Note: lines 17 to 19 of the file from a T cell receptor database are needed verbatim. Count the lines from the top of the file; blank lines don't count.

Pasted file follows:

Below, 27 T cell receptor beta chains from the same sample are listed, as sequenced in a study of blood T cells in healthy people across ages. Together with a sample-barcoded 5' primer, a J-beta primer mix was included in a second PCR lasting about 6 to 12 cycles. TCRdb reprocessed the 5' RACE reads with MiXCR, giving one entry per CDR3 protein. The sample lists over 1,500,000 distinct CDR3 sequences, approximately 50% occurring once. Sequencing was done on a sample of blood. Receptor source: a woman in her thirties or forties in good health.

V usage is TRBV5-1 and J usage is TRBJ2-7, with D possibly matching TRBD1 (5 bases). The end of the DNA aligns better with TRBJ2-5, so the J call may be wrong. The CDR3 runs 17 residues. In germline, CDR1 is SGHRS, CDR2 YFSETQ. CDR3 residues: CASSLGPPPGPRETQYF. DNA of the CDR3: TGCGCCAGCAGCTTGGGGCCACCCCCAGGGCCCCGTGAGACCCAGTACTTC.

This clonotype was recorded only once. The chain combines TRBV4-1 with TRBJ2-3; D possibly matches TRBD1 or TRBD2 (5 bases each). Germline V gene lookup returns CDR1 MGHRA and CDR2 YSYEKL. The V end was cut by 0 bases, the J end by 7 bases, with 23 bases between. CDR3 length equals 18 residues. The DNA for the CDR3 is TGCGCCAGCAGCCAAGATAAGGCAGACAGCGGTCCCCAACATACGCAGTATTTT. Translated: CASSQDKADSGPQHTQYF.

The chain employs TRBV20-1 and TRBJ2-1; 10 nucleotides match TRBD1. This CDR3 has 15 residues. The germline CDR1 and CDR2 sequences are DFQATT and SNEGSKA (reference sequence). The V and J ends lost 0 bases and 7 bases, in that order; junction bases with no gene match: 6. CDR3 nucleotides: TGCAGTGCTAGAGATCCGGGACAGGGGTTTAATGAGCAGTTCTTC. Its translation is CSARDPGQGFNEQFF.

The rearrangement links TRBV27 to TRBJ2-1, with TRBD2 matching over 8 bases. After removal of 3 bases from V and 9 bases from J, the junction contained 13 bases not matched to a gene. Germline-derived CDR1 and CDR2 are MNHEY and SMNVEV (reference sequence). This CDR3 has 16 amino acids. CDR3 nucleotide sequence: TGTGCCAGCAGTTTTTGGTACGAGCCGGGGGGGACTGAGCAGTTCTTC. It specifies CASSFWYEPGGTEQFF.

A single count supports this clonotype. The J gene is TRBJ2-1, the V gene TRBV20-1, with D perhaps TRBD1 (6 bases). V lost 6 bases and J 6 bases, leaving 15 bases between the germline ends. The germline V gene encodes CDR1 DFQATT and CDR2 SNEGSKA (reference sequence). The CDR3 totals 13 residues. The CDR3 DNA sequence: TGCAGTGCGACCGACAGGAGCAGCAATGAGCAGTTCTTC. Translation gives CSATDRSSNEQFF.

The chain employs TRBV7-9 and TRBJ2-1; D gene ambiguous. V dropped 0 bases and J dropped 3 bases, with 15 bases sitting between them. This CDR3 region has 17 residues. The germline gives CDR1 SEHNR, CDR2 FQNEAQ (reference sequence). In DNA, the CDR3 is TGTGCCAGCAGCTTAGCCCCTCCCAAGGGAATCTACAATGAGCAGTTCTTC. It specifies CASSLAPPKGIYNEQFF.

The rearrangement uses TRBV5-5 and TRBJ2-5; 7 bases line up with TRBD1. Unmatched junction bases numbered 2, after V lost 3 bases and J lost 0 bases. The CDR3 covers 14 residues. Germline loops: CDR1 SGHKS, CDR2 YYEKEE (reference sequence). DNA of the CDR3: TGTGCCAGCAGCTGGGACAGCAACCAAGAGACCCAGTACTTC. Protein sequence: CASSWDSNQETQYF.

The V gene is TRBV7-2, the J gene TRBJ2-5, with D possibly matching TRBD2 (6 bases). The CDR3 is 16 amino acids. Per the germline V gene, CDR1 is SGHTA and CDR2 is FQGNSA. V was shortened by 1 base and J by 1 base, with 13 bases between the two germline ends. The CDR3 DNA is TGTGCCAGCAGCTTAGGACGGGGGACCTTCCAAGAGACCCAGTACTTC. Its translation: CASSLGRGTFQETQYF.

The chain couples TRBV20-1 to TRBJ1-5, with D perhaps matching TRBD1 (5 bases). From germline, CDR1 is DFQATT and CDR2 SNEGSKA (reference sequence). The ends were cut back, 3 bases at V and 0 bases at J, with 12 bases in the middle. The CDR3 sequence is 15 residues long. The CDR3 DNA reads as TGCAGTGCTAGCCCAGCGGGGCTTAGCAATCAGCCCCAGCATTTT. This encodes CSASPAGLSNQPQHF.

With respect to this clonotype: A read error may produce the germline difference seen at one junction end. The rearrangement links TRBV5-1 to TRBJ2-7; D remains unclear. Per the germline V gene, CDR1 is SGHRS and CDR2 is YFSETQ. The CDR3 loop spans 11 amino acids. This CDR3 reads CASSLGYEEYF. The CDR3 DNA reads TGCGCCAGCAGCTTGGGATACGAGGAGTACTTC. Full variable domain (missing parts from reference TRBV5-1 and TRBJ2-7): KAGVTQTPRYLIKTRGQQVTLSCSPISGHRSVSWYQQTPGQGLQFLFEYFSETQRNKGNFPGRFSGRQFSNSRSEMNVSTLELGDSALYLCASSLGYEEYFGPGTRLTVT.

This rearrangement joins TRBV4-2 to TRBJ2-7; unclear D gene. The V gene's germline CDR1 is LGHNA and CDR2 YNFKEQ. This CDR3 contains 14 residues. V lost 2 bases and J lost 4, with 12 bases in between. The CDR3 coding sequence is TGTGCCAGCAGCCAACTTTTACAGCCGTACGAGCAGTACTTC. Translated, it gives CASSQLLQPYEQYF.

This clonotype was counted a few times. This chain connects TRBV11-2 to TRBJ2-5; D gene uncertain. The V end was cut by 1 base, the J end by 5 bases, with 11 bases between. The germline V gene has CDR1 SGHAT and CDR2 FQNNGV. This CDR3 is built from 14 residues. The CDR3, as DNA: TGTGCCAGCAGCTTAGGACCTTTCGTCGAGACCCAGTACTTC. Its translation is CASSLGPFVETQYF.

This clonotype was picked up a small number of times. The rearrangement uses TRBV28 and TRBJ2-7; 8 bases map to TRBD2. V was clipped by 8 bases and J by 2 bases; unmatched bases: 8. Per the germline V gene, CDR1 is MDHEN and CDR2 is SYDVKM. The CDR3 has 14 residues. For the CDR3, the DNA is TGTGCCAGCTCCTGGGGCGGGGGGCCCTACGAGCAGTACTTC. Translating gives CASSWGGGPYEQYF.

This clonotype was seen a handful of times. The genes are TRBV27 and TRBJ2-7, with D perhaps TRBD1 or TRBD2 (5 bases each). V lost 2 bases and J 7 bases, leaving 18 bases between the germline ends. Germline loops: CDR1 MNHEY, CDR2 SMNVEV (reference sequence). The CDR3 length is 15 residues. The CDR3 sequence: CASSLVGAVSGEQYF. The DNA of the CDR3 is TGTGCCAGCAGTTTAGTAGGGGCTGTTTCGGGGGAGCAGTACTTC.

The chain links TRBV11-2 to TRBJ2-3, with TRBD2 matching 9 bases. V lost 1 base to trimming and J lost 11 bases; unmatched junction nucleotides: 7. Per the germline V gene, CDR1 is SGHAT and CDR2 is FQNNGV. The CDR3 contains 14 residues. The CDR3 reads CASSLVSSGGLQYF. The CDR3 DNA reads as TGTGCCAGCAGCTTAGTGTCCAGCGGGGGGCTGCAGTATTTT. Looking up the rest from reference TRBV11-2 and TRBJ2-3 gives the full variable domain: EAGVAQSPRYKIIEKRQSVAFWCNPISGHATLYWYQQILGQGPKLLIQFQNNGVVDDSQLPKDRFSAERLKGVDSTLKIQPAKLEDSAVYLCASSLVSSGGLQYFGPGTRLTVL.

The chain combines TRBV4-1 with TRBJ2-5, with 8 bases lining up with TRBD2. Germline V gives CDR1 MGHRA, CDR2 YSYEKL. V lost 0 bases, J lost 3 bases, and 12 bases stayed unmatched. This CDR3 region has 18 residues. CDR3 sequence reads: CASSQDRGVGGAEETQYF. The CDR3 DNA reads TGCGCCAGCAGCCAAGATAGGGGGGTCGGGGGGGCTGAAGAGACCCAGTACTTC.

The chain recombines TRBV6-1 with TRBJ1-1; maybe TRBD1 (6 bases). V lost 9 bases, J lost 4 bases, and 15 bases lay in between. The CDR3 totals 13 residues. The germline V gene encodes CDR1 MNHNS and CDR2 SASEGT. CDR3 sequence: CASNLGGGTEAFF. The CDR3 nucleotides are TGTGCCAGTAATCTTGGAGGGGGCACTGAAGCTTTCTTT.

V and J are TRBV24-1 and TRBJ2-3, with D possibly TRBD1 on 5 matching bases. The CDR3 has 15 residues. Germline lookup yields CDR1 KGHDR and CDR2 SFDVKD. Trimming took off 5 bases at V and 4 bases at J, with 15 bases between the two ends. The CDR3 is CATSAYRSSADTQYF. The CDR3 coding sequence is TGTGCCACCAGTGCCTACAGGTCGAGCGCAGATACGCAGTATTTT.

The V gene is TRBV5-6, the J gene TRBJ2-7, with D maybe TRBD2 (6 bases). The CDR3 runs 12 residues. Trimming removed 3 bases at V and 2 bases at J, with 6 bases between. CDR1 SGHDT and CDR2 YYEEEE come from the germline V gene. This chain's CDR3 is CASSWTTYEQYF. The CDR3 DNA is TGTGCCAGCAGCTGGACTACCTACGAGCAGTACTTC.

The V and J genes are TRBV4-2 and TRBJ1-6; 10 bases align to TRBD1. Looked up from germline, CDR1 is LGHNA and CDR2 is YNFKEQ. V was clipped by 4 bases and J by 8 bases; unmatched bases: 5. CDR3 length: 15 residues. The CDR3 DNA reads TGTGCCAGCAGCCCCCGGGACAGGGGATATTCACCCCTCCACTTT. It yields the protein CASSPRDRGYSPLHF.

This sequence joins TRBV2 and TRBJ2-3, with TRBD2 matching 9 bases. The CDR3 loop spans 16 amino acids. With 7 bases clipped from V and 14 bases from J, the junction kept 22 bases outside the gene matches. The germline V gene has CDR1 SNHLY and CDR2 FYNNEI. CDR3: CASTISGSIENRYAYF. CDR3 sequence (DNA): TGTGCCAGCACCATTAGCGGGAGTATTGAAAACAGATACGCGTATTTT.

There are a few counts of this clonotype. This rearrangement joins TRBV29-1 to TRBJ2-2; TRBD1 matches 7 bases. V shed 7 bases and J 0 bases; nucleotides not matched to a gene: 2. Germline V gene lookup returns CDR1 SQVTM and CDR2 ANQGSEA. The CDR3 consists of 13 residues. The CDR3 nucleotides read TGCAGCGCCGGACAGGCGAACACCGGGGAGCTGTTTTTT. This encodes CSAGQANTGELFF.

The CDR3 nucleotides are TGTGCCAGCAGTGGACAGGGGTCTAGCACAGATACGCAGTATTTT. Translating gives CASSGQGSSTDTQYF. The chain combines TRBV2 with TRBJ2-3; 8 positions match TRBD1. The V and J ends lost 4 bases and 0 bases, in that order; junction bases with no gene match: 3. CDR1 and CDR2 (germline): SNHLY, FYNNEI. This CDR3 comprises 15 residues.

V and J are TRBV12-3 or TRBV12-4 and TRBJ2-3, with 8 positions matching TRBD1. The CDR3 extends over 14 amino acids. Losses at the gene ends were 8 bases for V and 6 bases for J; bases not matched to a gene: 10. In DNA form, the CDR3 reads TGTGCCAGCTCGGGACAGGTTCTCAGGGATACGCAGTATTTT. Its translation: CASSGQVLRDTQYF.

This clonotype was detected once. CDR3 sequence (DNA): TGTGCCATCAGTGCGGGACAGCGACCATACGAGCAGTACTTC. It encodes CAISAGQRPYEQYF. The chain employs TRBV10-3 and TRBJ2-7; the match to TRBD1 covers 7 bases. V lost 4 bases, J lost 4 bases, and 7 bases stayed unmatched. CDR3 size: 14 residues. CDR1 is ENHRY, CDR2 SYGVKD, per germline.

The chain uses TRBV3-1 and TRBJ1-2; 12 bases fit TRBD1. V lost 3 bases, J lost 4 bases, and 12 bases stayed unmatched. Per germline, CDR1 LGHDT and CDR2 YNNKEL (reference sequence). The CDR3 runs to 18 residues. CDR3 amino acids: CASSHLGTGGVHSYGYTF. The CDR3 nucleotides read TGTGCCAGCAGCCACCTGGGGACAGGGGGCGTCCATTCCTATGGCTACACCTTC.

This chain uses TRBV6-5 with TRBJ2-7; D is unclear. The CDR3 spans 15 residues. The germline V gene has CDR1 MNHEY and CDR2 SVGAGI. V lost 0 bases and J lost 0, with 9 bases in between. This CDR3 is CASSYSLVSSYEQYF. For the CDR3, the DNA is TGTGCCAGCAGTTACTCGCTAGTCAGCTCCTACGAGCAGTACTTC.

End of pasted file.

The chain combines TRBV4-1 with TRBJ2-5, with 8 bases lining up with TRBD2. Germline V gives CDR1 MGHRA, CDR2 YSYEKL. V lost 0 bases, J lost 3 bases, and 12 bases stayed unmatched. This CDR3 region has 18 residues. CDR3 sequence reads: CASSQDRGVGGAEETQYF. The CDR3 DNA reads TGCGCCAGCAGCCAAGATAGGGGGGTCGGGGGGGCTGAAGAGACCCAGTACTTC.

The chain recombines TRBV6-1 with TRBJ1-1; maybe TRBD1 (6 bases). V lost 9 bases, J lost 4 bases, and 15 bases lay in between. The CDR3 totals 13 residues. The germline V gene encodes CDR1 MNHNS and CDR2 SASEGT. CDR3 sequence: CASNLGGGTEAFF. The CDR3 nucleotides are TGTGCCAGTAATCTTGGAGGGGGCACTGAAGCTTTCTTT.

V and J are TRBV24-1 and TRBJ2-3, with D possibly TRBD1 on 5 matching bases. The CDR3 has 15 residues. Germline lookup yields CDR1 KGHDR and CDR2 SFDVKD. Trimming took off 5 bases at V and 4 bases at J, with 15 bases between the two ends. The CDR3 is CATSAYRSSADTQYF. The CDR3 coding sequence is TGTGCCACCAGTGCCTACAGGTCGAGCGCAGATACGCAGTATTTT.